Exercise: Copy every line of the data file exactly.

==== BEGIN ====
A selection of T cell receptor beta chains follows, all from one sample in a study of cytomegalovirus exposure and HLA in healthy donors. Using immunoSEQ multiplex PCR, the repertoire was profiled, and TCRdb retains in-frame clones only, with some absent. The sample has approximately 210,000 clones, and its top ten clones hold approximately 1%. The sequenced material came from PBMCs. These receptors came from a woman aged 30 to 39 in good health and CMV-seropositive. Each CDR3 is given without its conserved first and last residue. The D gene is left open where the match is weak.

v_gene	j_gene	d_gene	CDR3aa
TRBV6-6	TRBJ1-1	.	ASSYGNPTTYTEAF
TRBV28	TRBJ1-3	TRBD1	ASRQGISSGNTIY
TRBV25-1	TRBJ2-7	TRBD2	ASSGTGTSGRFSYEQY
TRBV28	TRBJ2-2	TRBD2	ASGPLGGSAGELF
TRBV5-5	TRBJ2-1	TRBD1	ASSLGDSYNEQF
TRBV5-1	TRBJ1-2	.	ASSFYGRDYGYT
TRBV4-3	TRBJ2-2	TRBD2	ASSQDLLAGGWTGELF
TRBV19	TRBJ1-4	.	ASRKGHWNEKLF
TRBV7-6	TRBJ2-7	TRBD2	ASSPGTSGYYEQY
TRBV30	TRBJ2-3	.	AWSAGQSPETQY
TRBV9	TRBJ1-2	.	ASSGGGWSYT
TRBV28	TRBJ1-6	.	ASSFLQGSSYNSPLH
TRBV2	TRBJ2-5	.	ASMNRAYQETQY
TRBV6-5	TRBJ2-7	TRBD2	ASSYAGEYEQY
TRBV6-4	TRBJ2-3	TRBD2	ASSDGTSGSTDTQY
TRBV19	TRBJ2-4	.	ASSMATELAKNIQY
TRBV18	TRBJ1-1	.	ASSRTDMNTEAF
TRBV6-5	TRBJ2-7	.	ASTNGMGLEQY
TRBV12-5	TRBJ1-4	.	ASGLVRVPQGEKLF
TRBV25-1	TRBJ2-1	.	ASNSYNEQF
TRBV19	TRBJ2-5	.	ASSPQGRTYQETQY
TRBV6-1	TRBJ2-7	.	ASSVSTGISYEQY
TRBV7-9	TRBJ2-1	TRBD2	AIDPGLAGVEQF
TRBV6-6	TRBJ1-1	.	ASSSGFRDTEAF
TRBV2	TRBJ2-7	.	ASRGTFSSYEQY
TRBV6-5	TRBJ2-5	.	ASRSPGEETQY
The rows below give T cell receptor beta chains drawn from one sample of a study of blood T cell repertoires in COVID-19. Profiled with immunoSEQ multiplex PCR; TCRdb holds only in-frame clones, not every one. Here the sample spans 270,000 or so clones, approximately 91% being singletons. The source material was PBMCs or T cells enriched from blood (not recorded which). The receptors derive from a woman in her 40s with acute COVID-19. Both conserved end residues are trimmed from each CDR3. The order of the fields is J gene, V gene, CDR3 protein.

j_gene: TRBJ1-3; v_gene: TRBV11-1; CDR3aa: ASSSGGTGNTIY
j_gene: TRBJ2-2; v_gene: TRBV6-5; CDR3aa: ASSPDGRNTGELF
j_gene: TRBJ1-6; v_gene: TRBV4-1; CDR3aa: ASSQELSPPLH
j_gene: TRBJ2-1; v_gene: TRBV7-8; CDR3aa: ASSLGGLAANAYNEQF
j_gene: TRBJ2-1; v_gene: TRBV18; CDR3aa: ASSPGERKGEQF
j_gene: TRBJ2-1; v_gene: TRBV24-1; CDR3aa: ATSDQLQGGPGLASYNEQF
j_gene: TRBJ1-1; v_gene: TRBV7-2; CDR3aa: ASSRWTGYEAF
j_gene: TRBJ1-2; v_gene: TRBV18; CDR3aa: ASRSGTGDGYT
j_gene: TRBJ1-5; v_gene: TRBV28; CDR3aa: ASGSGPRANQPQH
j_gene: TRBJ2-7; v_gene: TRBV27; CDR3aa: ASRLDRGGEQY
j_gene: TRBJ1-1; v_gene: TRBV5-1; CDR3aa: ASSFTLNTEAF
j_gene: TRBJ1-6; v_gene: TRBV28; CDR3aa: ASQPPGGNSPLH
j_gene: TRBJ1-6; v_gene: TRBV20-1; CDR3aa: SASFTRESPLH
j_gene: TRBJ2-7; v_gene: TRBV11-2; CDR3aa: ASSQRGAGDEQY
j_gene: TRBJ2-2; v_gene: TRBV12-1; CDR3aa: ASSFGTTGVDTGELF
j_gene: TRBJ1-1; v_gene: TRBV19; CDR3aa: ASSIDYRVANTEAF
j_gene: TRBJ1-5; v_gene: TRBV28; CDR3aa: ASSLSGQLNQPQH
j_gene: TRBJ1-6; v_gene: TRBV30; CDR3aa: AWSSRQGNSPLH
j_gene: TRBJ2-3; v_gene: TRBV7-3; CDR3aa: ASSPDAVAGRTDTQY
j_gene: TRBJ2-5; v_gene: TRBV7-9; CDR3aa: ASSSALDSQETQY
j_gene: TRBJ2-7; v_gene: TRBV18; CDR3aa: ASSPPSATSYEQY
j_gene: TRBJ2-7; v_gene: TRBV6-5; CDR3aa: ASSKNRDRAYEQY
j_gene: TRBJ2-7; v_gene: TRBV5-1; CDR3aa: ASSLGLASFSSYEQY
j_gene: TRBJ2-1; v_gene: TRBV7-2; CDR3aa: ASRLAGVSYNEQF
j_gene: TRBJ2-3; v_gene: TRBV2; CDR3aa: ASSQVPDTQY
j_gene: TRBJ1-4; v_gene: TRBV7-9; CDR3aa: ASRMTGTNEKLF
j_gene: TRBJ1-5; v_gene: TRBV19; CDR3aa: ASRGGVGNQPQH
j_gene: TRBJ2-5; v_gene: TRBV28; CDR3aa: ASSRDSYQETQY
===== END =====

A selection of T cell receptor beta chains follows, all from one sample in a study of cytomegalovirus exposure and HLA in healthy donors. Using immunoSEQ multiplex PCR, the repertoire was profiled, and TCRdb retains in-frame clones only, with some absent. The sample has approximately 210,000 clones, and its top ten clones hold approximately 1%. The sequenced material came from PBMCs. These receptors came from a woman aged 30 to 39 in good health and CMV-seropositive. Each CDR3 is given without its conserved first and last residue. The D gene is left open where the match is weak.

v_gene	j_gene	d_gene	CDR3aa
TRBV6-6	TRBJ1-1	.	ASSYGNPTTYTEAF
TRBV28	TRBJ1-3	TRBD1	ASRQGISSGNTIY
TRBV25-1	TRBJ2-7	TRBD2	ASSGTGTSGRFSYEQY
TRBV28	TRBJ2-2	TRBD2	ASGPLGGSAGELF
TRBV5-5	TRBJ2-1	TRBD1	ASSLGDSYNEQF
TRBV5-1	TRBJ1-2	.	ASSFYGRDYGYT
TRBV4-3	TRBJ2-2	TRBD2	ASSQDLLAGGWTGELF
TRBV19	TRBJ1-4	.	ASRKGHWNEKLF
TRBV7-6	TRBJ2-7	TRBD2	ASSPGTSGYYEQY
TRBV30	TRBJ2-3	.	AWSAGQSPETQY
TRBV9	TRBJ1-2	.	ASSGGGWSYT
TRBV28	TRBJ1-6	.	ASSFLQGSSYNSPLH
TRBV2	TRBJ2-5	.	ASMNRAYQETQY
TRBV6-5	TRBJ2-7	TRBD2	ASSYAGEYEQY
TRBV6-4	TRBJ2-3	TRBD2	ASSDGTSGSTDTQY
TRBV19	TRBJ2-4	.	ASSMATELAKNIQY
TRBV18	TRBJ1-1	.	ASSRTDMNTEAF
TRBV6-5	TRBJ2-7	.	ASTNGMGLEQY
TRBV12-5	TRBJ1-4	.	ASGLVRVPQGEKLF
TRBV25-1	TRBJ2-1	.	ASNSYNEQF
TRBV19	TRBJ2-5	.	ASSPQGRTYQETQY
TRBV6-1	TRBJ2-7	.	ASSVSTGISYEQY
TRBV7-9	TRBJ2-1	TRBD2	AIDPGLAGVEQF
TRBV6-6	TRBJ1-1	.	ASSSGFRDTEAF
TRBV2	TRBJ2-7	.	ASRGTFSSYEQY
TRBV6-5	TRBJ2-5	.	ASRSPGEETQY
The rows below give T cell receptor beta chains drawn from one sample of a study of blood T cell repertoires in COVID-19. Profiled with immunoSEQ multiplex PCR; TCRdb holds only in-frame clones, not every one. Here the sample spans 270,000 or so clones, approximately 91% being singletons. The source material was PBMCs or T cells enriched from blood (not recorded which). The receptors derive from a woman in her 40s with acute COVID-19. Both conserved end residues are trimmed from each CDR3. The order of the fields is J gene, V gene, CDR3 protein.

j_gene: TRBJ1-3; v_gene: TRBV11-1; CDR3aa: ASSSGGTGNTIY
j_gene: TRBJ2-2; v_gene: TRBV6-5; CDR3aa: ASSPDGRNTGELF
j_gene: TRBJ1-6; v_gene: TRBV4-1; CDR3aa: ASSQELSPPLH
j_gene: TRBJ2-1; v_gene: TRBV7-8; CDR3aa: ASSLGGLAANAYNEQF
j_gene: TRBJ2-1; v_gene: TRBV18; CDR3aa: ASSPGERKGEQF
j_gene: TRBJ2-1; v_gene: TRBV24-1; CDR3aa: ATSDQLQGGPGLASYNEQF
j_gene: TRBJ1-1; v_gene: TRBV7-2; CDR3aa: ASSRWTGYEAF
j_gene: TRBJ1-2; v_gene: TRBV18; CDR3aa: ASRSGTGDGYT
j_gene: TRBJ1-5; v_gene: TRBV28; CDR3aa: ASGSGPRANQPQH
j_gene: TRBJ2-7; v_gene: TRBV27; CDR3aa: ASRLDRGGEQY
j_gene: TRBJ1-1; v_gene: TRBV5-1; CDR3aa: ASSFTLNTEAF
j_gene: TRBJ1-6; v_gene: TRBV28; CDR3aa: ASQPPGGNSPLH
j_gene: TRBJ1-6; v_gene: TRBV20-1; CDR3aa: SASFTRESPLH
j_gene: TRBJ2-7; v_gene: TRBV11-2; CDR3aa: ASSQRGAGDEQY
j_gene: TRBJ2-2; v_gene: TRBV12-1; CDR3aa: ASSFGTTGVDTGELF
j_gene: TRBJ1-1; v_gene: TRBV19; CDR3aa: ASSIDYRVANTEAF
j_gene: TRBJ1-5; v_gene: TRBV28; CDR3aa: ASSLSGQLNQPQH
j_gene: TRBJ1-6; v_gene: TRBV30; CDR3aa: AWSSRQGNSPLH
j_gene: TRBJ2-3; v_gene: TRBV7-3; CDR3aa: ASSPDAVAGRTDTQY
j_gene: TRBJ2-5; v_gene: TRBV7-9; CDR3aa: ASSSALDSQETQY
j_gene: TRBJ2-7; v_gene: TRBV18; CDR3aa: ASSPPSATSYEQY
j_gene: TRBJ2-7; v_gene: TRBV6-5; CDR3aa: ASSKNRDRAYEQY
j_gene: TRBJ2-7; v_gene: TRBV5-1; CDR3aa: ASSLGLASFSSYEQY
j_gene: TRBJ2-1; v_gene: TRBV7-2; CDR3aa: ASRLAGVSYNEQF
j_gene: TRBJ2-3; v_gene: TRBV2; CDR3aa: ASSQVPDTQY
j_gene: TRBJ1-4; v_gene: TRBV7-9; CDR3aa: ASRMTGTNEKLF
j_gene: TRBJ1-5; v_gene: TRBV19; CDR3aa: ASRGGVGNQPQH
j_gene: TRBJ2-5; v_gene: TRBV28; CDR3aa: ASSRDSYQETQY